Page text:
CCTV image dated September 21 2021 of Serkan Kaygusuz at a Toolstation store (Met Police/PA)

For those offences, he was handed a community order and was still subject to a sexual harm prevention order at the time of the murder.

Previously the court heard how arrogant and vain Kaygusuz had targeted Ms Girolami in 2017 when they met at swimming baths in Archway, north London.

While their sexual relationship was short-lived, he went on to make increasing demands for cash.

In May 2021, the “parasitic” defendant plotted to take what remained of her assets by killing her after she refused to part with more money, the court was told.

He made a series of “sinister searches” online for garden tools, caustic soda, hydrochloric acid, “deed for property transfer” and “will and testament”.

He bought rope, a “soft ball full mesh mouth plug with adjustable belt” which can be used to restrain a person, handcuffs, gloves, plastic overalls, tape and a spading fork tool.

Ms Girolami was last seen on August 19 2021, when she travelled from her north London home, for a day out at Leigh-on-Sea, in Essex.

Following her disappearance, Kaygusuz pretended to her friends that she was alive and well.

Some 15 months after she went missing, Ms Girolami’s remains were found hidden “in plain sight” in a grave in St James’s Churchyard in Barnet.

A post-mortem examination found she had suffered blunt force injuries to the chest, rib fractures and bruising consistent with “third party assault” although the cause of death was “unascertained”.

Norma Girolami court case
St James’ Churchyard in Barnet, north London, where the body of Norma Girolami was discovered (Met Police/PA)

As the net closed on Kaygusuz, he changed his name to Sean Kaya and began looking to go to Canada for a new life.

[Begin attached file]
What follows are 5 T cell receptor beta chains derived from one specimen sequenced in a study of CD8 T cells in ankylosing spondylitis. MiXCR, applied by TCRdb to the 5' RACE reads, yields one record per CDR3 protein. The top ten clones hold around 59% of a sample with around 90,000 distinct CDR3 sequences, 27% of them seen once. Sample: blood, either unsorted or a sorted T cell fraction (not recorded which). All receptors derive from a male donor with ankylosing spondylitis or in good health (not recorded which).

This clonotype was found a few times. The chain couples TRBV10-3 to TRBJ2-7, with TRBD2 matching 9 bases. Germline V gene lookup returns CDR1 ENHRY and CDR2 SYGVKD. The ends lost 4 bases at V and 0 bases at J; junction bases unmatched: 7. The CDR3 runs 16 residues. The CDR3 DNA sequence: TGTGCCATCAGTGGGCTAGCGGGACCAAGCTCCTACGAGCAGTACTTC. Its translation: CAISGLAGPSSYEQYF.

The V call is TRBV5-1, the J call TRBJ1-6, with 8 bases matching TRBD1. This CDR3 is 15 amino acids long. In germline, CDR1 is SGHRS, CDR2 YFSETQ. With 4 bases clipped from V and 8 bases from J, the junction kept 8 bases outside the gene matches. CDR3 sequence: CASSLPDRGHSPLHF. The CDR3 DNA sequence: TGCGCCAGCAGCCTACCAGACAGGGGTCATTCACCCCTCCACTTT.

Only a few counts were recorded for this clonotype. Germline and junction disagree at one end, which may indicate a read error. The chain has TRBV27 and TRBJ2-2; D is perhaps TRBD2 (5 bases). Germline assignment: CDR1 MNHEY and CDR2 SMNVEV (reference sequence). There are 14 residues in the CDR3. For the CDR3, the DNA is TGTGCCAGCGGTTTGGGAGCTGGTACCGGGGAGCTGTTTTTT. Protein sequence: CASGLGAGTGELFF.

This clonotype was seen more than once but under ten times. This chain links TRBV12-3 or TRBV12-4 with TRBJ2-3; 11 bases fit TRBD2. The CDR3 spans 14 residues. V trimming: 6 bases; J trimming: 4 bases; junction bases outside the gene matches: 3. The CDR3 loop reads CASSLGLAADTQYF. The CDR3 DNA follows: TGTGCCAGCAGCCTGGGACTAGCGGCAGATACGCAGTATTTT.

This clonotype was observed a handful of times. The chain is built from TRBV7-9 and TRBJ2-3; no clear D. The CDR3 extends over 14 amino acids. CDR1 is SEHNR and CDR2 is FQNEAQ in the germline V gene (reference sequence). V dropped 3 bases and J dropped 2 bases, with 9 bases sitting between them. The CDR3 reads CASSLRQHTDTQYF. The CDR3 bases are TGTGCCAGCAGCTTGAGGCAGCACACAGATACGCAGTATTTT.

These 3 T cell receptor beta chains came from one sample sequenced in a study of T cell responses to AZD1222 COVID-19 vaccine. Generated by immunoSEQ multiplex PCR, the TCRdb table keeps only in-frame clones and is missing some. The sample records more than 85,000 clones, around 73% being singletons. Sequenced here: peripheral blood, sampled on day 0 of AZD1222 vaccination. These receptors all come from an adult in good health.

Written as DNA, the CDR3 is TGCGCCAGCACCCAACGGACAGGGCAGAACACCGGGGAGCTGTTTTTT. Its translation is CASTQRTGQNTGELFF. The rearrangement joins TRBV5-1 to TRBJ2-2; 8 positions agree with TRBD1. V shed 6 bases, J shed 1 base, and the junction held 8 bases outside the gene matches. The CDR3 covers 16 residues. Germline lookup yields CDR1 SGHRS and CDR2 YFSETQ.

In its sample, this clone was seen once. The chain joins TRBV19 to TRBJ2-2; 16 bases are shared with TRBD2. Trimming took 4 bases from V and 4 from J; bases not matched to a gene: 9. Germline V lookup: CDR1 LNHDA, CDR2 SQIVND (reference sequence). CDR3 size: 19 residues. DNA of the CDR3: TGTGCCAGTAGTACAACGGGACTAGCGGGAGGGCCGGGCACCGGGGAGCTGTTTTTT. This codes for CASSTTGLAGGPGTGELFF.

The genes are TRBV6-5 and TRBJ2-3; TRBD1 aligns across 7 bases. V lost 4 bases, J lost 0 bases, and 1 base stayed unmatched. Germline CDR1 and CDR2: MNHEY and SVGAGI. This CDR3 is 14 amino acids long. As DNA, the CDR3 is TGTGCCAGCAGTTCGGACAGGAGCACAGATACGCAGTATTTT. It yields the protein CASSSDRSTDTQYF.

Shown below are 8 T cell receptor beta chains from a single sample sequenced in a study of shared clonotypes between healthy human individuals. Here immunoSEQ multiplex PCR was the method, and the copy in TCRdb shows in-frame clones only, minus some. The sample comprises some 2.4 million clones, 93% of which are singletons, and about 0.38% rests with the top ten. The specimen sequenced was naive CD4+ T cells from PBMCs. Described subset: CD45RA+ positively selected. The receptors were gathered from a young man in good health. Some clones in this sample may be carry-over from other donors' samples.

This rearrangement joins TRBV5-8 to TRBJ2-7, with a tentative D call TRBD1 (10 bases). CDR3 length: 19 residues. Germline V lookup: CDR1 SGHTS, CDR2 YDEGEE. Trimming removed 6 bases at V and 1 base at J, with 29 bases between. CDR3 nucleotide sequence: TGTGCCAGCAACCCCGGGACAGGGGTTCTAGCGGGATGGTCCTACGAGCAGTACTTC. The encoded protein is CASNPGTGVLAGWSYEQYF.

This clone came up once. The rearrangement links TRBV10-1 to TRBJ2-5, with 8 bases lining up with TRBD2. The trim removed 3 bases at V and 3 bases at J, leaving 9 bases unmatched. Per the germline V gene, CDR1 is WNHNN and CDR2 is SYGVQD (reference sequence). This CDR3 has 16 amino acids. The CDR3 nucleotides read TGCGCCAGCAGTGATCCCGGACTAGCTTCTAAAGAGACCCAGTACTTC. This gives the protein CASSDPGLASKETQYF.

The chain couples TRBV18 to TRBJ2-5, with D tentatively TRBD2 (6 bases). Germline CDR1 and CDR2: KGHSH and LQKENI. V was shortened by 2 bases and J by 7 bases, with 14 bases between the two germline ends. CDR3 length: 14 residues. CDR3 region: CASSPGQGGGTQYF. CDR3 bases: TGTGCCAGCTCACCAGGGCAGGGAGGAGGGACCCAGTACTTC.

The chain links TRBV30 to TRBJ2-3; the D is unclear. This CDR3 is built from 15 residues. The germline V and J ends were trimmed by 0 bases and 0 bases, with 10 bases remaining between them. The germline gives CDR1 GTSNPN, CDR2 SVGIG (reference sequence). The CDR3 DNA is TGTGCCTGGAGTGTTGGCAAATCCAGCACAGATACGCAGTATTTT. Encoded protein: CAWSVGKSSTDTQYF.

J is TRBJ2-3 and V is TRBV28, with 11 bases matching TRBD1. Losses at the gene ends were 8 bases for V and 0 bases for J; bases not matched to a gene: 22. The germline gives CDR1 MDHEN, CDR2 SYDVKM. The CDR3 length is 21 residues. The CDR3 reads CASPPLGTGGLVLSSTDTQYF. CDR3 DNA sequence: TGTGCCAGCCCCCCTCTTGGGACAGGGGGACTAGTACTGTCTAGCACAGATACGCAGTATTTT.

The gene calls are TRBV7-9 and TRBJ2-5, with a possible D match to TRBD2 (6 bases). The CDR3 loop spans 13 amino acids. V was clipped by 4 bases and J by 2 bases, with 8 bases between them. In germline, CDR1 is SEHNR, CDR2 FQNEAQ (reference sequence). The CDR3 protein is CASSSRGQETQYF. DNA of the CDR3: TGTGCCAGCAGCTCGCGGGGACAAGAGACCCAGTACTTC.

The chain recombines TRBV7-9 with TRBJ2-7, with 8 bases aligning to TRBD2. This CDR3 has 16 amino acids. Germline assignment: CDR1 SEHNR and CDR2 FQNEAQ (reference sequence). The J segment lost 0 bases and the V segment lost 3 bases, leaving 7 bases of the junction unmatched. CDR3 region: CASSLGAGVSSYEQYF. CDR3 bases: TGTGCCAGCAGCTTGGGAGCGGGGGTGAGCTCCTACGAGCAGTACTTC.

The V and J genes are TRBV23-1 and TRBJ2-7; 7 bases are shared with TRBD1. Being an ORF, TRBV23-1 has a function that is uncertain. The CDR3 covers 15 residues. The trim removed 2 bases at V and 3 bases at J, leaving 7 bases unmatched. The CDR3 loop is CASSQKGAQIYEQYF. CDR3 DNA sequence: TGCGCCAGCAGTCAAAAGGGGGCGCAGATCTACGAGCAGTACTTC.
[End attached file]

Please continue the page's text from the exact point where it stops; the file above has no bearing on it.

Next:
Giving evidence, Ms Giromali’s close friend, Linda Crystallis, described her as a gregarious, fun-loving, and kind but overly generous woman, who had suffered in abusive relationships in the past.

She told jurors: “Serkan had taken six-figure sums from her and I asked her if she could stop giving him money and she said that she could not.

“I asked her if she was afraid of him and she said yes because he wanted that money and she was frightened if she said no. I imagined she was frightened of him being violent.”

Speaking outside the Old Bailey, Detective Chief Inspector Kate Blackburn described Kaygusuz as a “vile, predatory” man.

She told the PA news agency: “I think he’s a danger to women – and that was echoed with the judge’s comments.”

The senior officer said his motivation for killing Ms Girolami was “purely greed”, saying: “He could see that perhaps the money was coming to an end and he wouldn’t get any more money from her.

“He lived well beyond his means. He was unemployed. He had two vehicles, one paid for outright by Norma, and he spent his money on things like designer clothes, cosmetic procedures, and also sex workers.”

Ms Blackburn said it was “entirely possible” other people could have been targeted by Kaygusuz and appealed for any woman or man who felt he had taken money from them to come forward.

She thanked the victim’s family, who had remained “composed” throughout, and added: “It took quite a long time to find Norma. I would like to thank my team as well because they worked so hard to look for her, and we found her, and I’m so pleased we could bring her back to her family and be at court to witness her killer being found guilty, and to receive such a substantial sentence.”